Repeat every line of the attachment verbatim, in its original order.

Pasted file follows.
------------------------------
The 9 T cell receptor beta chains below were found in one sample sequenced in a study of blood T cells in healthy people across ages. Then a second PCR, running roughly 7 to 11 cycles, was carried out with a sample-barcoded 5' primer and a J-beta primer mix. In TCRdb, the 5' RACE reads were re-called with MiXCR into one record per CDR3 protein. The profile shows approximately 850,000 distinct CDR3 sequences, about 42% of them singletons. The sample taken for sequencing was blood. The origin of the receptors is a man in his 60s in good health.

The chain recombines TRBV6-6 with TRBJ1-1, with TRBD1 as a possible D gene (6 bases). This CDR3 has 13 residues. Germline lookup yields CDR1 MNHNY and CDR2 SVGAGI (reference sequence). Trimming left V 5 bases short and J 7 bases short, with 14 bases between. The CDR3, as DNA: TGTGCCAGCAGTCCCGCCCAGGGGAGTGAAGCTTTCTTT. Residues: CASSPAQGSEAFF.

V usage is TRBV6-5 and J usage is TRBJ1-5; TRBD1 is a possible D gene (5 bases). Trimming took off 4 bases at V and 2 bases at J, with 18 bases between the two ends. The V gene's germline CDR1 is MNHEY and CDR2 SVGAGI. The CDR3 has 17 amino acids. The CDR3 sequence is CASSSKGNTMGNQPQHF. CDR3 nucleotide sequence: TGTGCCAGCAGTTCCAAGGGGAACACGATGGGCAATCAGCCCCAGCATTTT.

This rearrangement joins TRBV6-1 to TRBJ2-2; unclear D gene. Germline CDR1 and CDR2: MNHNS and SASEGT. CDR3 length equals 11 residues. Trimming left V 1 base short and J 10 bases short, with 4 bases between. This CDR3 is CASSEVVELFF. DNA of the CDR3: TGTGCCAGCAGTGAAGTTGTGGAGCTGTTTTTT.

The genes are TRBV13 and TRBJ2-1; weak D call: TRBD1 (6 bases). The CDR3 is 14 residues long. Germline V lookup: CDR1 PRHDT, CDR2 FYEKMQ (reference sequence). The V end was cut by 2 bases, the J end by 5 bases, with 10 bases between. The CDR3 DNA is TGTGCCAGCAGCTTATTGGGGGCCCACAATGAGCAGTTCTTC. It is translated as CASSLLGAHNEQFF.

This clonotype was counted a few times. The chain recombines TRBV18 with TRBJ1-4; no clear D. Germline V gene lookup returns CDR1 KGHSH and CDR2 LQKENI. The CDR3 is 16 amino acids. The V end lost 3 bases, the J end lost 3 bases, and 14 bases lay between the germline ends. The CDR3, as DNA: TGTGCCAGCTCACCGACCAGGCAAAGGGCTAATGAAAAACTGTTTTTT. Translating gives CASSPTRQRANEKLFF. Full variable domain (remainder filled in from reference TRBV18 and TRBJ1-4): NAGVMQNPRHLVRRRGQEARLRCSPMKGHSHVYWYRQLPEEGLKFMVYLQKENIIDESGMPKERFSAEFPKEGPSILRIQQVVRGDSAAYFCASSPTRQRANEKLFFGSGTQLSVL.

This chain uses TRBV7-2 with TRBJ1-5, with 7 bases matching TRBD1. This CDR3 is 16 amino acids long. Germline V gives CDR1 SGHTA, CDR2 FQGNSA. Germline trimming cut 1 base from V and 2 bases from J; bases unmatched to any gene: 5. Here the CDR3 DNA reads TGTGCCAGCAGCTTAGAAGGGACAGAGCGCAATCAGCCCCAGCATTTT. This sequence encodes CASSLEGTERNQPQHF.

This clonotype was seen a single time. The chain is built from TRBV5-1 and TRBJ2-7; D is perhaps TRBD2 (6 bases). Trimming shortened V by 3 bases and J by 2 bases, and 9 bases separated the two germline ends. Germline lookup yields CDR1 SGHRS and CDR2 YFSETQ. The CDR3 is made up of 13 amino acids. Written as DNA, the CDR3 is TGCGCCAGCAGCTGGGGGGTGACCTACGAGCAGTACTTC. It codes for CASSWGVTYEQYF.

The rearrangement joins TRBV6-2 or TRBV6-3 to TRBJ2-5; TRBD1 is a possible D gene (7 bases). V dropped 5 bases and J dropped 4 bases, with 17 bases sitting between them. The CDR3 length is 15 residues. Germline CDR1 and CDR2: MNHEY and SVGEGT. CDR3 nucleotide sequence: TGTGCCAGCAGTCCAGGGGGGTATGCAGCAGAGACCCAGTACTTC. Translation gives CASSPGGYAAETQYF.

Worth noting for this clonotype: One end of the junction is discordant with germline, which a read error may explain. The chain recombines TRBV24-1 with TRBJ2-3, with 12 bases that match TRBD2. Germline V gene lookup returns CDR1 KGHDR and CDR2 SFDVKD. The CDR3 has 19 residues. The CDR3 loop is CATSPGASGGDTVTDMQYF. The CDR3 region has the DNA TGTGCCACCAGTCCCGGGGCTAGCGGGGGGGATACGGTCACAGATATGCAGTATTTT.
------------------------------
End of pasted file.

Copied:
The 9 T cell receptor beta chains below were found in one sample sequenced in a study of blood T cells in healthy people across ages. Then a second PCR, running roughly 7 to 11 cycles, was carried out with a sample-barcoded 5' primer and a J-beta primer mix. In TCRdb, the 5' RACE reads were re-called with MiXCR into one record per CDR3 protein. The profile shows approximately 850,000 distinct CDR3 sequences, about 42% of them singletons. The sample taken for sequencing was blood. The origin of the receptors is a man in his 60s in good health.

The chain recombines TRBV6-6 with TRBJ1-1, with TRBD1 as a possible D gene (6 bases). This CDR3 has 13 residues. Germline lookup yields CDR1 MNHNY and CDR2 SVGAGI (reference sequence). Trimming left V 5 bases short and J 7 bases short, with 14 bases between. The CDR3, as DNA: TGTGCCAGCAGTCCCGCCCAGGGGAGTGAAGCTTTCTTT. Residues: CASSPAQGSEAFF.

V usage is TRBV6-5 and J usage is TRBJ1-5; TRBD1 is a possible D gene (5 bases). Trimming took off 4 bases at V and 2 bases at J, with 18 bases between the two ends. The V gene's germline CDR1 is MNHEY and CDR2 SVGAGI. The CDR3 has 17 amino acids. The CDR3 sequence is CASSSKGNTMGNQPQHF. CDR3 nucleotide sequence: TGTGCCAGCAGTTCCAAGGGGAACACGATGGGCAATCAGCCCCAGCATTTT.

This rearrangement joins TRBV6-1 to TRBJ2-2; unclear D gene. Germline CDR1 and CDR2: MNHNS and SASEGT. CDR3 length equals 11 residues. Trimming left V 1 base short and J 10 bases short, with 4 bases between. This CDR3 is CASSEVVELFF. DNA of the CDR3: TGTGCCAGCAGTGAAGTTGTGGAGCTGTTTTTT.

The genes are TRBV13 and TRBJ2-1; weak D call: TRBD1 (6 bases). The CDR3 is 14 residues long. Germline V lookup: CDR1 PRHDT, CDR2 FYEKMQ (reference sequence). The V end was cut by 2 bases, the J end by 5 bases, with 10 bases between. The CDR3 DNA is TGTGCCAGCAGCTTATTGGGGGCCCACAATGAGCAGTTCTTC. It is translated as CASSLLGAHNEQFF.

This clonotype was counted a few times. The chain recombines TRBV18 with TRBJ1-4; no clear D. Germline V gene lookup returns CDR1 KGHSH and CDR2 LQKENI. The CDR3 is 16 amino acids. The V end lost 3 bases, the J end lost 3 bases, and 14 bases lay between the germline ends. The CDR3, as DNA: TGTGCCAGCTCACCGACCAGGCAAAGGGCTAATGAAAAACTGTTTTTT. Translating gives CASSPTRQRANEKLFF. Full variable domain (remainder filled in from reference TRBV18 and TRBJ1-4): NAGVMQNPRHLVRRRGQEARLRCSPMKGHSHVYWYRQLPEEGLKFMVYLQKENIIDESGMPKERFSAEFPKEGPSILRIQQVVRGDSAAYFCASSPTRQRANEKLFFGSGTQLSVL.

This chain uses TRBV7-2 with TRBJ1-5, with 7 bases matching TRBD1. This CDR3 is 16 amino acids long. Germline V gives CDR1 SGHTA, CDR2 FQGNSA. Germline trimming cut 1 base from V and 2 bases from J; bases unmatched to any gene: 5. Here the CDR3 DNA reads TGTGCCAGCAGCTTAGAAGGGACAGAGCGCAATCAGCCCCAGCATTTT. This sequence encodes CASSLEGTERNQPQHF.

This clonotype was seen a single time. The chain is built from TRBV5-1 and TRBJ2-7; D is perhaps TRBD2 (6 bases). Trimming shortened V by 3 bases and J by 2 bases, and 9 bases separated the two germline ends. Germline lookup yields CDR1 SGHRS and CDR2 YFSETQ. The CDR3 is made up of 13 amino acids. Written as DNA, the CDR3 is TGCGCCAGCAGCTGGGGGGTGACCTACGAGCAGTACTTC. It codes for CASSWGVTYEQYF.

The rearrangement joins TRBV6-2 or TRBV6-3 to TRBJ2-5; TRBD1 is a possible D gene (7 bases). V dropped 5 bases and J dropped 4 bases, with 17 bases sitting between them. The CDR3 length is 15 residues. Germline CDR1 and CDR2: MNHEY and SVGEGT. CDR3 nucleotide sequence: TGTGCCAGCAGTCCAGGGGGGTATGCAGCAGAGACCCAGTACTTC. Translation gives CASSPGGYAAETQYF.

Worth noting for this clonotype: One end of the junction is discordant with germline, which a read error may explain. The chain recombines TRBV24-1 with TRBJ2-3, with 12 bases that match TRBD2. Germline V gene lookup returns CDR1 KGHDR and CDR2 SFDVKD. The CDR3 has 19 residues. The CDR3 loop is CATSPGASGGDTVTDMQYF. The CDR3 region has the DNA TGTGCCACCAGTCCCGGGGCTAGCGGGGGGGATACGGTCACAGATATGCAGTATTTT.